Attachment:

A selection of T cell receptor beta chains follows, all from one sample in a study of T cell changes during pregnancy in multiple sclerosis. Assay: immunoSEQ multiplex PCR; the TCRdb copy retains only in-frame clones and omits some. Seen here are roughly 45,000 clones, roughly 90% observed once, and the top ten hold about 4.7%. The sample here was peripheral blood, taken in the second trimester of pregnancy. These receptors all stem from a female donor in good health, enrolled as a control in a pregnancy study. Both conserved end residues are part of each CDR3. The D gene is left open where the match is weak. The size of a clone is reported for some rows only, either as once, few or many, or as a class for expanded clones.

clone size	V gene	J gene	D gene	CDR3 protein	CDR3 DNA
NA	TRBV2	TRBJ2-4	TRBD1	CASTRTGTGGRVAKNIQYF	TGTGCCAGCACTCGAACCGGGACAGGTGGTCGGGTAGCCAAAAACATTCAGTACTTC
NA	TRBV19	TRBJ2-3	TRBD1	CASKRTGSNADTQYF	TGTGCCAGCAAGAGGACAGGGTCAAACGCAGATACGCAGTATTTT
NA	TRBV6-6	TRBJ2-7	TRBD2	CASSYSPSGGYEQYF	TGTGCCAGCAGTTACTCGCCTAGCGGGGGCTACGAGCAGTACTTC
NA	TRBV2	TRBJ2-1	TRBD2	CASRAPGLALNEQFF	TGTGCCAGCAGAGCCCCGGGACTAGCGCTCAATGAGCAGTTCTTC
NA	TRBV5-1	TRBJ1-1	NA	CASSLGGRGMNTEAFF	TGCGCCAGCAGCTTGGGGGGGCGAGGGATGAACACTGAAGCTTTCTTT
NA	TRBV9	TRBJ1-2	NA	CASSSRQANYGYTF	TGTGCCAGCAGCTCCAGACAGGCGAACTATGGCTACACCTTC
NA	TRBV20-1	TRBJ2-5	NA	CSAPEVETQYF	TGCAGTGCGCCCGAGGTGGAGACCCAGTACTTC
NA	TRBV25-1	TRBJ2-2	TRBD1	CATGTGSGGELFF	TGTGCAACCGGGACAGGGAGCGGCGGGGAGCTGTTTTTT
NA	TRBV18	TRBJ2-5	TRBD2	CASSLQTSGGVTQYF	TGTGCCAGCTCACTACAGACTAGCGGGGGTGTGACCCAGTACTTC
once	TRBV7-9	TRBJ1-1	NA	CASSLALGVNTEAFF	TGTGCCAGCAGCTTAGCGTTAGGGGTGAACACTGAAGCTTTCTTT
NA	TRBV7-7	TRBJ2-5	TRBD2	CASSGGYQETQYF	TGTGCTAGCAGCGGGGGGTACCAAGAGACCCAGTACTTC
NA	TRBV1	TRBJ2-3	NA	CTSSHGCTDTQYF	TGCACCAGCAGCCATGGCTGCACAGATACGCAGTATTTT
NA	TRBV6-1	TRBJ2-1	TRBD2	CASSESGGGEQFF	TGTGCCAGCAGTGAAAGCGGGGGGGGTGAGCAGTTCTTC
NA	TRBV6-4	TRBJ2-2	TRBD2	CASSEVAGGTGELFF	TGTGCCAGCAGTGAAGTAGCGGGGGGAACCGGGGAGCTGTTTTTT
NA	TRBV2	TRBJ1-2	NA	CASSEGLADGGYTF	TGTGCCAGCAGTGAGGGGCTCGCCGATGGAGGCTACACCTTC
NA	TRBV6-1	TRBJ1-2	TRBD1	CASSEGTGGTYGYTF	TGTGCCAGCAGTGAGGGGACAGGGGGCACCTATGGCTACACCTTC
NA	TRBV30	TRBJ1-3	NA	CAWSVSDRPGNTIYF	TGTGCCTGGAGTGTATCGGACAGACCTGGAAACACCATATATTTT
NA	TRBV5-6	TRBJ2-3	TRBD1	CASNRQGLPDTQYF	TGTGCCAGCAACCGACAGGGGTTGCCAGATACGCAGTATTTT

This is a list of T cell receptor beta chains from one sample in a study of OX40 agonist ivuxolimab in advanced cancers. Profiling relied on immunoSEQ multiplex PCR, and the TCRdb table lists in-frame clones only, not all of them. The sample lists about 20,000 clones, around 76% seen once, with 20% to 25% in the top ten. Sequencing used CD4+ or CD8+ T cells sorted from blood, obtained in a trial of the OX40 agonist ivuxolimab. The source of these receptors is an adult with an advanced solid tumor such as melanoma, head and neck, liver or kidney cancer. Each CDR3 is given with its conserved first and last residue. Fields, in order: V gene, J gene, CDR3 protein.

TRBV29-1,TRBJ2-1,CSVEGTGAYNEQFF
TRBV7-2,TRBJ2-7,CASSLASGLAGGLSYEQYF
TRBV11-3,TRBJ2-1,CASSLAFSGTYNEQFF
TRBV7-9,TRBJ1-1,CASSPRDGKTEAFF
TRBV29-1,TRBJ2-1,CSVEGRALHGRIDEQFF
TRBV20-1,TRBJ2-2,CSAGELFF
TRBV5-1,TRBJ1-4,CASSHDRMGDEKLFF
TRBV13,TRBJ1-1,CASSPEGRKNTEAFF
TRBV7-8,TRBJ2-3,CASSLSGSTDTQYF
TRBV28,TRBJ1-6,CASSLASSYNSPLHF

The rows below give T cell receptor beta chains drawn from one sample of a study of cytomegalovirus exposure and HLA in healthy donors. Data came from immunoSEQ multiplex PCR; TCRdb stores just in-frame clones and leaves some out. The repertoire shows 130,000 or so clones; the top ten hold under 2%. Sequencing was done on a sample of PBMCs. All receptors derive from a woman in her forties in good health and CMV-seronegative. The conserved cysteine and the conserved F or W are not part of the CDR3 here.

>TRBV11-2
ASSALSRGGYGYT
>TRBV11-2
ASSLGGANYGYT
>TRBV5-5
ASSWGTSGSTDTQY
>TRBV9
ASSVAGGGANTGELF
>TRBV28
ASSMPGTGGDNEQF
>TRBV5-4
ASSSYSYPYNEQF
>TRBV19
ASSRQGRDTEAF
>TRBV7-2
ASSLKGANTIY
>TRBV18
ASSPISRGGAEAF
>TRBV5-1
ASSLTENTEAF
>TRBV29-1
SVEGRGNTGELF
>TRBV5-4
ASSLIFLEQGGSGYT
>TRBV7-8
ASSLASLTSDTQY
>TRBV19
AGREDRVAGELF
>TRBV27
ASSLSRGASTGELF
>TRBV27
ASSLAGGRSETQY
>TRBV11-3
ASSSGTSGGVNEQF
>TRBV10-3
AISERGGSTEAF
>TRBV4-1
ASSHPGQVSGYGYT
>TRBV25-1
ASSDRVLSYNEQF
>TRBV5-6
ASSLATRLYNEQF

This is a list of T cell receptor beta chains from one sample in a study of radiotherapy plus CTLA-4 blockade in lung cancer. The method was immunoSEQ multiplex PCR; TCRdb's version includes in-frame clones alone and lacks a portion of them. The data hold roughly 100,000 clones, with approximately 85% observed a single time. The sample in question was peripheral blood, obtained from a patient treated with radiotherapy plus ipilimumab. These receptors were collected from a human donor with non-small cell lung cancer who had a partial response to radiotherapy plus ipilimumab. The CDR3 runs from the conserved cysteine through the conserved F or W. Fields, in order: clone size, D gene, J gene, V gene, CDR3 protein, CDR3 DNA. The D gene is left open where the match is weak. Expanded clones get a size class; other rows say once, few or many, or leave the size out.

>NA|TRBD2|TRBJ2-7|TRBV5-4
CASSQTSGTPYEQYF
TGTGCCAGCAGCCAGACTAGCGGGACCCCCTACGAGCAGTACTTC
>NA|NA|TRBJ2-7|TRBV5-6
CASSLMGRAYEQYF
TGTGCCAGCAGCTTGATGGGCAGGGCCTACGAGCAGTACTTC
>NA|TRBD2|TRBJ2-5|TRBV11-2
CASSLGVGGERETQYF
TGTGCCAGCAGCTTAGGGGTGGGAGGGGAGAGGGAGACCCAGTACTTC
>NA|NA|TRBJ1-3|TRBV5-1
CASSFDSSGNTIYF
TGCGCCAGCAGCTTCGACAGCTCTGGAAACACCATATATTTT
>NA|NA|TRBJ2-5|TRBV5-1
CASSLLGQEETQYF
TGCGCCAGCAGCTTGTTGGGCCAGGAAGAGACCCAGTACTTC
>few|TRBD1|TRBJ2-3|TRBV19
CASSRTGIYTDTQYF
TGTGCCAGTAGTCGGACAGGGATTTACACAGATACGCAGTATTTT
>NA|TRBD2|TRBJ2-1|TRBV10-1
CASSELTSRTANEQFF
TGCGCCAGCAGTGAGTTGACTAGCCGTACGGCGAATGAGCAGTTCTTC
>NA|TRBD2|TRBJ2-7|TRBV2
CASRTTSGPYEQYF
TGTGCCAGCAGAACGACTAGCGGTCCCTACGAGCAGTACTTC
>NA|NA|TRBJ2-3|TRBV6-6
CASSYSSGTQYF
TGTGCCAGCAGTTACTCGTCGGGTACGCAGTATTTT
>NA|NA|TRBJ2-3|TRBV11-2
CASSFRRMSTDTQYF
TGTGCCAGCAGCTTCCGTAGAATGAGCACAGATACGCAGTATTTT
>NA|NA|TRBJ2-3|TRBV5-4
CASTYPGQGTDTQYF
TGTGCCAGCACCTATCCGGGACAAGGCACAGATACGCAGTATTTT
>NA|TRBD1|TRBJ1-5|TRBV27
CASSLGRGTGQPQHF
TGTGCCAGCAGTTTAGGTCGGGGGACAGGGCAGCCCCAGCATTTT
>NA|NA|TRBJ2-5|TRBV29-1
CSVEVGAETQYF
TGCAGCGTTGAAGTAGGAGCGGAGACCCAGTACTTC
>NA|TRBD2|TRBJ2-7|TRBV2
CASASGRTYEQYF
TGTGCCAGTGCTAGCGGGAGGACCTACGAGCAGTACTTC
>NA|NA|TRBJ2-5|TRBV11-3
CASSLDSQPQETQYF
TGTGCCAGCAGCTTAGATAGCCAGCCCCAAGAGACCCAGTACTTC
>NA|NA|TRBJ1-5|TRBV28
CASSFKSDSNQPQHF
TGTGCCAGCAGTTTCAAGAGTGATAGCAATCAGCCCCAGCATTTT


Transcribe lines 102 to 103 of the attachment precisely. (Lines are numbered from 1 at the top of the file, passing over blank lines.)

TGTGCCAGCAGTTACTCGTCGGGTACGCAGTATTTT
>NA|NA|TRBJ2-3|TRBV11-2